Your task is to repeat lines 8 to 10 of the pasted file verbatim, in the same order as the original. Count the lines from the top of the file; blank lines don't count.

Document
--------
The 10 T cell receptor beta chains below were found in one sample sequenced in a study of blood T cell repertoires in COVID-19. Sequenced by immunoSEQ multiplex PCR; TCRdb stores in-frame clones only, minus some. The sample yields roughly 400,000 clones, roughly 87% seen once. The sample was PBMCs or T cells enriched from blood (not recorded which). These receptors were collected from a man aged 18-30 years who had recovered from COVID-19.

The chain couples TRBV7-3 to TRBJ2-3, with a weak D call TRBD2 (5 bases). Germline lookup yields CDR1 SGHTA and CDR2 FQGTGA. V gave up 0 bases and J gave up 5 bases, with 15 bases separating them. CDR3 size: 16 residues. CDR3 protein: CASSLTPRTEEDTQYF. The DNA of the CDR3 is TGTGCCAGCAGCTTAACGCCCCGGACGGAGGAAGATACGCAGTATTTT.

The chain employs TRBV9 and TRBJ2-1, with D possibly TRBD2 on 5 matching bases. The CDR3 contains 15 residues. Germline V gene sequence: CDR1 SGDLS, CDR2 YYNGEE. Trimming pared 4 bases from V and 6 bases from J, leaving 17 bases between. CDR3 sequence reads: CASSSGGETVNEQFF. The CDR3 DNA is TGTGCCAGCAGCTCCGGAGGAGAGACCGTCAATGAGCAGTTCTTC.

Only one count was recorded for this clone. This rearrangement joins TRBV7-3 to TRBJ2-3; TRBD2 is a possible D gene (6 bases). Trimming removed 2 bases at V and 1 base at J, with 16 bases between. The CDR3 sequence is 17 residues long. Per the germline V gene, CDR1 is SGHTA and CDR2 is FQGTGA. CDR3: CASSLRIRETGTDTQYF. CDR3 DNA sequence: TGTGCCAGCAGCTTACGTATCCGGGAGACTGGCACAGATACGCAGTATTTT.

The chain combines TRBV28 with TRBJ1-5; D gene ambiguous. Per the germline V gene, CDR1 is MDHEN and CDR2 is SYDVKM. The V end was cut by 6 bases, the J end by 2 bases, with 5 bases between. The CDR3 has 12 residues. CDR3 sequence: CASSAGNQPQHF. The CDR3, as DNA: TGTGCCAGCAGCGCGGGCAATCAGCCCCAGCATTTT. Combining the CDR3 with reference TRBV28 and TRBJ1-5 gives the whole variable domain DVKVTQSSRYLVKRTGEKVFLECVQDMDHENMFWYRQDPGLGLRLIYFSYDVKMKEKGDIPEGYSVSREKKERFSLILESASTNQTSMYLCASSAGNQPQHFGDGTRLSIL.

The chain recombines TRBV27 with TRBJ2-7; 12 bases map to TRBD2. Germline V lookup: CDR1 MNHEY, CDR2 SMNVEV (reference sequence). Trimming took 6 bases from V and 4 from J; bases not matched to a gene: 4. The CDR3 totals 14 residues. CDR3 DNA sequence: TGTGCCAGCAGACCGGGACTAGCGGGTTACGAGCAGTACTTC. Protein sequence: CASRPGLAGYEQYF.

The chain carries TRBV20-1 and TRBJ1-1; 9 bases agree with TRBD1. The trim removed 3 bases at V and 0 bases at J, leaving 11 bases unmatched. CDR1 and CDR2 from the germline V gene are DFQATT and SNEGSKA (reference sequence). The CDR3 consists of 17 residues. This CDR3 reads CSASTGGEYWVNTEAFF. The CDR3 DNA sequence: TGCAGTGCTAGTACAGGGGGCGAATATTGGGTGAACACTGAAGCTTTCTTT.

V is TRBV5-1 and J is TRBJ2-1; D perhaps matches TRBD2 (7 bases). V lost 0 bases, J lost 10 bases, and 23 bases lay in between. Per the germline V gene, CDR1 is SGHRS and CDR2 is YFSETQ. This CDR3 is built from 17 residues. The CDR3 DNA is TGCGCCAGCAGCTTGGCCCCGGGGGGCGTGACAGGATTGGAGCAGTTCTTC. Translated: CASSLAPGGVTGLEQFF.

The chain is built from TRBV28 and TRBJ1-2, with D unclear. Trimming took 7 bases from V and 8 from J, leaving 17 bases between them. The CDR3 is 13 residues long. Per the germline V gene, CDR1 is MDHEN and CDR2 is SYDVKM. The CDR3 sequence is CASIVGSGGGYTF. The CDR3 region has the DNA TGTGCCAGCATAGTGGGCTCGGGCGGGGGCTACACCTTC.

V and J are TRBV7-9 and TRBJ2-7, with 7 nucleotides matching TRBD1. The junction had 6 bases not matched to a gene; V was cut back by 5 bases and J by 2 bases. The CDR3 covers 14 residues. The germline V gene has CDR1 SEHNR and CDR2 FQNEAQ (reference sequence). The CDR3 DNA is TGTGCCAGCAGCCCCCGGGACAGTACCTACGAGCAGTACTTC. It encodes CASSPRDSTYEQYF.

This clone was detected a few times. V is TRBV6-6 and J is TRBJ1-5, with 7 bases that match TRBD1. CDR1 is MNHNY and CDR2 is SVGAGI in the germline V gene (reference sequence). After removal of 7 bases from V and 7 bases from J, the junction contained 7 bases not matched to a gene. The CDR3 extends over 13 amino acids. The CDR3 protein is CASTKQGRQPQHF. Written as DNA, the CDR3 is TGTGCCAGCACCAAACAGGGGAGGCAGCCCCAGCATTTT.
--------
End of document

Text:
V is TRBV5-1 and J is TRBJ2-1; D perhaps matches TRBD2 (7 bases). V lost 0 bases, J lost 10 bases, and 23 bases lay in between. Per the germline V gene, CDR1 is SGHRS and CDR2 is YFSETQ. This CDR3 is built from 17 residues. The CDR3 DNA is TGCGCCAGCAGCTTGGCCCCGGGGGGCGTGACAGGATTGGAGCAGTTCTTC. Translated: CASSLAPGGVTGLEQFF.

The chain is built from TRBV28 and TRBJ1-2, with D unclear. Trimming took 7 bases from V and 8 from J, leaving 17 bases between them. The CDR3 is 13 residues long. Per the germline V gene, CDR1 is MDHEN and CDR2 is SYDVKM. The CDR3 sequence is CASIVGSGGGYTF. The CDR3 region has the DNA TGTGCCAGCATAGTGGGCTCGGGCGGGGGCTACACCTTC.

V and J are TRBV7-9 and TRBJ2-7, with 7 nucleotides matching TRBD1. The junction had 6 bases not matched to a gene; V was cut back by 5 bases and J by 2 bases. The CDR3 covers 14 residues. The germline V gene has CDR1 SEHNR and CDR2 FQNEAQ (reference sequence). The CDR3 DNA is TGTGCCAGCAGCCCCCGGGACAGTACCTACGAGCAGTACTTC. It encodes CASSPRDSTYEQYF.